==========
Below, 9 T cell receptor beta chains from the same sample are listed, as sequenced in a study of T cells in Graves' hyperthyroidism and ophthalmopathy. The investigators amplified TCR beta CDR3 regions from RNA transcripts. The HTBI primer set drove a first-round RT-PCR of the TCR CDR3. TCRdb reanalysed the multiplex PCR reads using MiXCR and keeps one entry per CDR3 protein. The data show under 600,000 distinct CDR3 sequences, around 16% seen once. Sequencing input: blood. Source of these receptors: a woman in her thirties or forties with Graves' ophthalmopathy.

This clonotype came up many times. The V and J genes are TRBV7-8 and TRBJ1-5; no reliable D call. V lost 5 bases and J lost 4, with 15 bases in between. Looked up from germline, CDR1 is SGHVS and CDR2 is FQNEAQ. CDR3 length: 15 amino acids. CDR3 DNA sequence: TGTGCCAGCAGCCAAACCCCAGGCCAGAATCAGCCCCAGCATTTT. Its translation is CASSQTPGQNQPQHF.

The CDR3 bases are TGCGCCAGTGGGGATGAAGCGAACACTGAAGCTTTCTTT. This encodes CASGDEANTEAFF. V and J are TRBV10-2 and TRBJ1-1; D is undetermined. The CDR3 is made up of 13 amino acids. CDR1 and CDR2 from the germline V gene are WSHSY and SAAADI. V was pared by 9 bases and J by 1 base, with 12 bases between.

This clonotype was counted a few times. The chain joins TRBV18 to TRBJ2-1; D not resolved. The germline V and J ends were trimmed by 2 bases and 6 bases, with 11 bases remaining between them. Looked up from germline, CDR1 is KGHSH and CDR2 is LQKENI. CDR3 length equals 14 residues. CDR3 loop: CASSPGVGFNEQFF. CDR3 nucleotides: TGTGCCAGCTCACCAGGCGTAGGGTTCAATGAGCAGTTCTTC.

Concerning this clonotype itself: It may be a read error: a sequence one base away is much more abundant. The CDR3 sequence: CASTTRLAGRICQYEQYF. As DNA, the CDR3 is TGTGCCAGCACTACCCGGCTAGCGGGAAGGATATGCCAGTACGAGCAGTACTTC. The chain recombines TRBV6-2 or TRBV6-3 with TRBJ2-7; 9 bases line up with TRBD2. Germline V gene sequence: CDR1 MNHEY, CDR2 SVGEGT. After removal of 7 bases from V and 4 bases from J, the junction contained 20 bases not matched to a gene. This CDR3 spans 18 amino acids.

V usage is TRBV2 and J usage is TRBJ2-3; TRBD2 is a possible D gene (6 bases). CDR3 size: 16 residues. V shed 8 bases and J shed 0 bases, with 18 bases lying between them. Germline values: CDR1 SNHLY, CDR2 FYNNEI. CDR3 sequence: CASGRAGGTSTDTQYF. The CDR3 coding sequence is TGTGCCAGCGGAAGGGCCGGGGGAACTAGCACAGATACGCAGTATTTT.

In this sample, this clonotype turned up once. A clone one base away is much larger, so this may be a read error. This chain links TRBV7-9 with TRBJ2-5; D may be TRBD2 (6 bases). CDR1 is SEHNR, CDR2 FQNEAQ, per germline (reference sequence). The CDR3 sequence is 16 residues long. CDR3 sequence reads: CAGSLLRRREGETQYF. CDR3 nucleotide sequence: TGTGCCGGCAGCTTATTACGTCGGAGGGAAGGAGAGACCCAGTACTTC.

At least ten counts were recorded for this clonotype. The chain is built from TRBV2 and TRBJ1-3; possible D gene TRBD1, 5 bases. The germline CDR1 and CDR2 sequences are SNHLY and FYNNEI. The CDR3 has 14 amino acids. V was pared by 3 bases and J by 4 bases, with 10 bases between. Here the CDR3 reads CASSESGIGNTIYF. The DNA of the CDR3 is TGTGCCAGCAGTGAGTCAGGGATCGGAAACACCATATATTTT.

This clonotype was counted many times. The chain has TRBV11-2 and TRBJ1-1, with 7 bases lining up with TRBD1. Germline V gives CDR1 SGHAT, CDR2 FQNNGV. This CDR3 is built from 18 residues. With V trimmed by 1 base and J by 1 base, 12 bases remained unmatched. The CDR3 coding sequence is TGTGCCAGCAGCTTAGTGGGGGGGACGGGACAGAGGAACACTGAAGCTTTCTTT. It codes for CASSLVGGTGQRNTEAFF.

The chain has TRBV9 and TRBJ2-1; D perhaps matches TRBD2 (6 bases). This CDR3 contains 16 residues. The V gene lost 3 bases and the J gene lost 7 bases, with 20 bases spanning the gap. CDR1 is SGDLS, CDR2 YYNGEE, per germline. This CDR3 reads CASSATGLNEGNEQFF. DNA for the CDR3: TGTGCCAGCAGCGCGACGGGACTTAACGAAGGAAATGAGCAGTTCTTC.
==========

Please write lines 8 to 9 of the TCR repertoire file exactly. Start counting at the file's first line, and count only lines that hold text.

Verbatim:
At least ten counts were recorded for this clonotype. The chain is built from TRBV2 and TRBJ1-3; possible D gene TRBD1, 5 bases. The germline CDR1 and CDR2 sequences are SNHLY and FYNNEI. The CDR3 has 14 amino acids. V was pared by 3 bases and J by 4 bases, with 10 bases between. Here the CDR3 reads CASSESGIGNTIYF. The DNA of the CDR3 is TGTGCCAGCAGTGAGTCAGGGATCGGAAACACCATATATTTT.

This clonotype was counted many times. The chain has TRBV11-2 and TRBJ1-1, with 7 bases lining up with TRBD1. Germline V gives CDR1 SGHAT, CDR2 FQNNGV. This CDR3 is built from 18 residues. With V trimmed by 1 base and J by 1 base, 12 bases remained unmatched. The CDR3 coding sequence is TGTGCCAGCAGCTTAGTGGGGGGGACGGGACAGAGGAACACTGAAGCTTTCTTT. It codes for CASSLVGGTGQRNTEAFF.